As some of you may remember I used Apologia Science last year. While I was very impressed with their curriculum and intend to return to it in a few years, it was not for us this year. I wanted a more visual science curriculum with a bit more variation.
Also, I wanted T and J to be able to join in and understand what was being taught. Apologia spoke to a much older audience, used hard vocabulary, studied one topic all year, and the experiments were much too complicated for my style.
So, after deciding to use Heart of Dakota for Z's history this year I gave their science a look. I researched the books they included for science and read through the teacher manual. I liked what I saw.
Now, after about a quarter, I am very pleased with that decision.
The first unit (the first four or five weeks) in Bigger Hearts for His Glory focused on the seashore. We primarily used One Small Square: Seashore. The kids loved this book and I thought it was simple while also being fun. I did add Pagoo to our reading, which turned out to be an awesome educational supplement to this unit and an enjoyable story that went very well with our study.
But what I was very impressed with was how great the experiments and demonstrations were. I could pull the necessary items together within a couple of minutes and there was virtually no prep work. However, the lessons taught were still very essential concepts that I wouldn't have necessarily thought of demonstrating in a hands-on format. The simplicity has allowed the kids to remember what we did and what it taught and it has kept my four and five year old's attention.
For example we used sugar and water to demonstrate how the water (in the form of rain and waves) can change the seashore over time. In addition, we used glitter and lotion to demonstrate germs on our hands and how it takes warm soapy water to remove the bulk of the germs.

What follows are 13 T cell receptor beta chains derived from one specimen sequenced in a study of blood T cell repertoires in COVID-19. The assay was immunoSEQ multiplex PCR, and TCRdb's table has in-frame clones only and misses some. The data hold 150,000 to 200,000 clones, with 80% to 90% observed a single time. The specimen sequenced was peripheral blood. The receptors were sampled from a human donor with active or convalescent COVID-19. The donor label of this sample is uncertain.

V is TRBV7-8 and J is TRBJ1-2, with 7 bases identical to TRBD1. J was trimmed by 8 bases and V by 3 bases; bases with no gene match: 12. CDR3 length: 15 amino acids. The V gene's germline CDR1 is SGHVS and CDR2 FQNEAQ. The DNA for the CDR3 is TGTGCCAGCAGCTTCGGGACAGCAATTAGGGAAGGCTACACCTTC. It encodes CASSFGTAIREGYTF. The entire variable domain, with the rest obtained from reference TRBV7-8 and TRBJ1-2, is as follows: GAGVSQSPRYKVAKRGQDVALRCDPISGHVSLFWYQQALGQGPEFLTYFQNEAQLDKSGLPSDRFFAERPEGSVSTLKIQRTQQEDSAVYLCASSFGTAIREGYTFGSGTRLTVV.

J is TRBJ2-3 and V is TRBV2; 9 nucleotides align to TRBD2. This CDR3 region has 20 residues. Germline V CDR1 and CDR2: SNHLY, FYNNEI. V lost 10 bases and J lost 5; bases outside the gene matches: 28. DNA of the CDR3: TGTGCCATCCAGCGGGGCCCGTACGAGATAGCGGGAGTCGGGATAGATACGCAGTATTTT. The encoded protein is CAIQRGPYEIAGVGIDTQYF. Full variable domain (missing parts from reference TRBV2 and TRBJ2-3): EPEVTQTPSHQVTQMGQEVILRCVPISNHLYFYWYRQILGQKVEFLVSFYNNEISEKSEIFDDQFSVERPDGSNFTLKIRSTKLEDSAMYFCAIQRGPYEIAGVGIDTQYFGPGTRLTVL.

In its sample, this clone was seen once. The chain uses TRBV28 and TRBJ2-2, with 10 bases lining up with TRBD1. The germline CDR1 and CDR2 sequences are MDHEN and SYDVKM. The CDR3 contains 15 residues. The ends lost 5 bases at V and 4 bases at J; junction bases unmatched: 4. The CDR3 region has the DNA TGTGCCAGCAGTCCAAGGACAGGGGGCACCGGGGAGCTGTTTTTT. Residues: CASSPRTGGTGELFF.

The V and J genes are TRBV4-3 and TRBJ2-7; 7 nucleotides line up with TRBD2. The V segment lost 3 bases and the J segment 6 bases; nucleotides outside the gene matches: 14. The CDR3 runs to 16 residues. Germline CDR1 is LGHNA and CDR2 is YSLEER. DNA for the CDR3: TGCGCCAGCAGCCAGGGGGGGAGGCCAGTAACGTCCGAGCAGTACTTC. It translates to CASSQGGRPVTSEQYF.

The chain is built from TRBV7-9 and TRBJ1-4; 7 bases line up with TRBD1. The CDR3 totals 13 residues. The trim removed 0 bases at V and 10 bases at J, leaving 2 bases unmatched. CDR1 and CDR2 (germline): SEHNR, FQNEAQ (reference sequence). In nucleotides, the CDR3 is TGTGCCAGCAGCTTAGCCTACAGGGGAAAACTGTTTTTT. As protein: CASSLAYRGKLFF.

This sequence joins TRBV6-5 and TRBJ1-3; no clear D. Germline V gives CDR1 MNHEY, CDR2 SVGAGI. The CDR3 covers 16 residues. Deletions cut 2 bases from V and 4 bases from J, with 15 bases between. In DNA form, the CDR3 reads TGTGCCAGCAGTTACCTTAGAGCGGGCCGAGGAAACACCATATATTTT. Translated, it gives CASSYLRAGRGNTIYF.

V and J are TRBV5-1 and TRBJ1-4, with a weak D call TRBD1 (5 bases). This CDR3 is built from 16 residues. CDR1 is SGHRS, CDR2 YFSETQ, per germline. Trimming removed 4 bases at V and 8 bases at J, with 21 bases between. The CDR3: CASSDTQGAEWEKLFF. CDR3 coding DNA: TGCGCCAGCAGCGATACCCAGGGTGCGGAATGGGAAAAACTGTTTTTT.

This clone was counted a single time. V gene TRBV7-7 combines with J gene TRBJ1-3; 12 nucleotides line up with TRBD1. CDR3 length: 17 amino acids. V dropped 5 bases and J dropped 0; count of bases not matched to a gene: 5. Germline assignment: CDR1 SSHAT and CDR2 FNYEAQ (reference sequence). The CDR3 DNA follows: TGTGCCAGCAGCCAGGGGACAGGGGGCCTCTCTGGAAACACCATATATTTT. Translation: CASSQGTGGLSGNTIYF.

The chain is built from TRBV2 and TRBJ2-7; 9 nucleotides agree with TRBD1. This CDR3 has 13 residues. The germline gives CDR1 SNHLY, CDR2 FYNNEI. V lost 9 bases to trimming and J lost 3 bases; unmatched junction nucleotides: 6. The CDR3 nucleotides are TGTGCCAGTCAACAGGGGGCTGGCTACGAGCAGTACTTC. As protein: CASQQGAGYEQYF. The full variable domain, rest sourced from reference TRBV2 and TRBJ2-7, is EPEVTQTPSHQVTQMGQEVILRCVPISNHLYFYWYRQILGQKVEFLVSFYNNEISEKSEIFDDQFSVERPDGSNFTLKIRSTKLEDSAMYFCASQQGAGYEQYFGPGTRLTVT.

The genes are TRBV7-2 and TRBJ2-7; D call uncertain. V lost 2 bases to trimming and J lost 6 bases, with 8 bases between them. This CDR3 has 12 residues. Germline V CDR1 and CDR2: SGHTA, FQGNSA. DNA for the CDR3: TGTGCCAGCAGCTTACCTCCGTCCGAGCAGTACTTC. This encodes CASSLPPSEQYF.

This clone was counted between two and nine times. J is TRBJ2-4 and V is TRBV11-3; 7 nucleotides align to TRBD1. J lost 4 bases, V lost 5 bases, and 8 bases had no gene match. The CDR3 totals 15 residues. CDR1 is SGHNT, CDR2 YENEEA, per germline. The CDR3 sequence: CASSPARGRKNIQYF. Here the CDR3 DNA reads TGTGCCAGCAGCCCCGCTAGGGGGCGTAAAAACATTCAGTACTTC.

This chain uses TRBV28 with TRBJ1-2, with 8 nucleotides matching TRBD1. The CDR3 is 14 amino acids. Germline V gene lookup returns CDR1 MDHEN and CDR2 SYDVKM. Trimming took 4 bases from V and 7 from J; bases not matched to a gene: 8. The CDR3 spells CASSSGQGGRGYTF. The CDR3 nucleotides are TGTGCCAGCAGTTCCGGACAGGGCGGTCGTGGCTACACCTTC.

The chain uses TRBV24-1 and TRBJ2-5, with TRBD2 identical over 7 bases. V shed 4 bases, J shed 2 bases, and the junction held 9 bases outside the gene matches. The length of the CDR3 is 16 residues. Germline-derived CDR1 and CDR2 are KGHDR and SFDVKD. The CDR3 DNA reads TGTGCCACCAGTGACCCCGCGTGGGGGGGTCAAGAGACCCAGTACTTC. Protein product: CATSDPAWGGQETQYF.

In both of these cases I have seen my children imitate the experiment to some degree and I have heard them repeat the essential lesson to one another after many days have passed. This is successful learning in my book!
We also do a notebook page once or twice a week about something we read. I appreciate that Heart of Dakota includes an applicable verse with nearly every notebooking assignment. And the assignments themselves allow for creativity and are simple enough for J to do her own version.
The book we are using currently, in the eighth week, is Science in Colonial America. This book is much less of a 'living book' and the kids are not all that enthralled with it. However, the hands-on part continues to impress. And while I don't like this book quite so much, it is not long, and I know that we move on to much better materials soon.
All in all, Heart of Dakota's science curriculum has been a great fit for our family this year. We will continue on with studying the ecosystem of the woods, Thomas Edison, and science as it relates to Colonial and Early America. And I am looking forward to it.